Cellular agriculture systems – Upstream processing
The bioreactor is the heart of any cellular agriculture process. This is where the initial raw materials are converted into valuable products. Bioreactors must have systems in place to control parameters such as temperature, pH, oxygen, and sterility to facilitate the growth of the microorganisms. Since each microorganism favours its own specific conditions, the design of the bioreactor must be tailored to the microorganisms used in the process to maximize yield and product quality.
Alfa Laval has a long experience in bioreactor design and can provide custom-made bioreactors for all types of fermentation processes and applications, regardless of the type of microorganism used.
We can provide seed fermenters and primary fermenters with the necessary:
- Agitation – The contents of the bioreactor must be thoroughly mixed at any given time to ensure an even distribution of nutrients and gas to every cell in the bioreactor. In addition, agitation is needed to ensure there are no pockets with too high/low temperatures or pH values. Creating the optimum agitation is a critical design task, but at the same time one must ensure that the shear stress on the cells is not excessive.
- Gas supply – Whether it is oxygen or another gas, it is crucial to design sparging systems that ensure optimal transfer of the gas from the bubbles into the culture medium, making it accessible to the microorganisms. It is also important to filter the incoming gases to ensure sterility.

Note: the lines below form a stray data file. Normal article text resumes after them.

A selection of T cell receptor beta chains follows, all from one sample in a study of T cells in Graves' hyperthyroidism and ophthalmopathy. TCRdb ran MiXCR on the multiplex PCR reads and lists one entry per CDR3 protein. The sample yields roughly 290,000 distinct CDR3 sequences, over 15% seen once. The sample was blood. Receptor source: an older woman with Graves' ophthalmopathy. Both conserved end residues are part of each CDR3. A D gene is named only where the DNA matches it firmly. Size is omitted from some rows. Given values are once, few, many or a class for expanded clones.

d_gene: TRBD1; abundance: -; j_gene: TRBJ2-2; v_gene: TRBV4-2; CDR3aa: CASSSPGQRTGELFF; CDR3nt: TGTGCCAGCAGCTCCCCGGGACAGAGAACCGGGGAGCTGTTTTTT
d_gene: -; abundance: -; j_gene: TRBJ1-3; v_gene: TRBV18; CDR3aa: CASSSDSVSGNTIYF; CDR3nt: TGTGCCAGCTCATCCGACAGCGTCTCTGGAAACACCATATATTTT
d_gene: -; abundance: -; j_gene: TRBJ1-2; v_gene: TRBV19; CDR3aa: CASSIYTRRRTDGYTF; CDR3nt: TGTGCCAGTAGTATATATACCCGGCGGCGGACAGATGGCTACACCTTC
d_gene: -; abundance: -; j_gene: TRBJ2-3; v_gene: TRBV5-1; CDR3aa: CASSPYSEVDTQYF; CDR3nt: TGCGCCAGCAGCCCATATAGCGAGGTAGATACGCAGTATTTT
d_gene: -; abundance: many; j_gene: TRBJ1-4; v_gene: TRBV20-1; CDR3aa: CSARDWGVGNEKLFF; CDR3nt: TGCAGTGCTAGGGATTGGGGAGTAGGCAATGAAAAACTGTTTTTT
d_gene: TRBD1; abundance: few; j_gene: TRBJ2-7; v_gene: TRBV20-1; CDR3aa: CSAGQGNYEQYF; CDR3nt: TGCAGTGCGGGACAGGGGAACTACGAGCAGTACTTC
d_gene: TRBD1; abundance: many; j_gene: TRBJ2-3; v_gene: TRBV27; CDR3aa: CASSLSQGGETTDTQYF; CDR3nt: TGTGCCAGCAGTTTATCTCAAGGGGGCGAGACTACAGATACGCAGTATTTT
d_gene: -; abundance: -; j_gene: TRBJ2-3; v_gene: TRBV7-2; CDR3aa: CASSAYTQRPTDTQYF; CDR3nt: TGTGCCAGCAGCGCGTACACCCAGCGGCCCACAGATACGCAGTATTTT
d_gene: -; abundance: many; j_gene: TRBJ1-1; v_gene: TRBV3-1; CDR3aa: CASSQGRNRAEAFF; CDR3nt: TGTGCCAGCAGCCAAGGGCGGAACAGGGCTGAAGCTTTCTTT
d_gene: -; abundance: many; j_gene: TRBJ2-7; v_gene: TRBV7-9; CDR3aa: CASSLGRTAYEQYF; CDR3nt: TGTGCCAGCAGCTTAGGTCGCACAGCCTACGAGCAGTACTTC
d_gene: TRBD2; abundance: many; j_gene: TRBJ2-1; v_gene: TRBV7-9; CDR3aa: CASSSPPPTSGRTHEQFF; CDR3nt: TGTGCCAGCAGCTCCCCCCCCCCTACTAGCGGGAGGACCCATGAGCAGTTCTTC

- Inoculation – Every bioreaction (fermentation) starts with the inoculation. Inoculation is the process of introducing a preculture with cells from a seed fermenter or a shake flask. Maintaining sterile conditions during the inoculation process is of the utmost importance since failing to do so will cause the loss of the complete fermentation batch.
- Nutrient addition – There are many bioreactions where additional nutrients are added to the initial fermentation media during the fermentation process. This enables longer-lasting reactions, but one must also ensure that the introduced nutrients are sterile. Therefore, the bioreactor must be designed with proper sterilization systems, using sterile filters or heat, to ensure the nutrients do not introduce any foreign cells.
- Sterilization – Before starting the bioreaction, the bioreactor must be thoroughly sterilized. This is most often done by injecting steam into the bioreactor and maintaining a high temperature for a period of time.
- Sampling – Even when doing something as trivial as sampling, attention is required since this can introduce foreign cells into the culture that might contaminate the whole batch. Thus, the bioreactor must be designed with proper sampling systems that allow operators to take samples without any risk of contaminating the culture.
- Exhaust treatment – Sparged gases that are not absorbed must be expelled from the bioreactor to prevent the pressure from building up. The exhaust system must be equipped with filters that allow the excess gas to leave, while maintaining the sterility.
- Temperature control – The microorganisms produce heat as they grow, and the excess heat is usually removed by circulating cooling water in a jacket around the bioreactor in order to maintain an optimal temperature.
All Alfa Laval fermenters comply with the most stringent hygiene standards to ensure a successful fermentation/bioreaction process.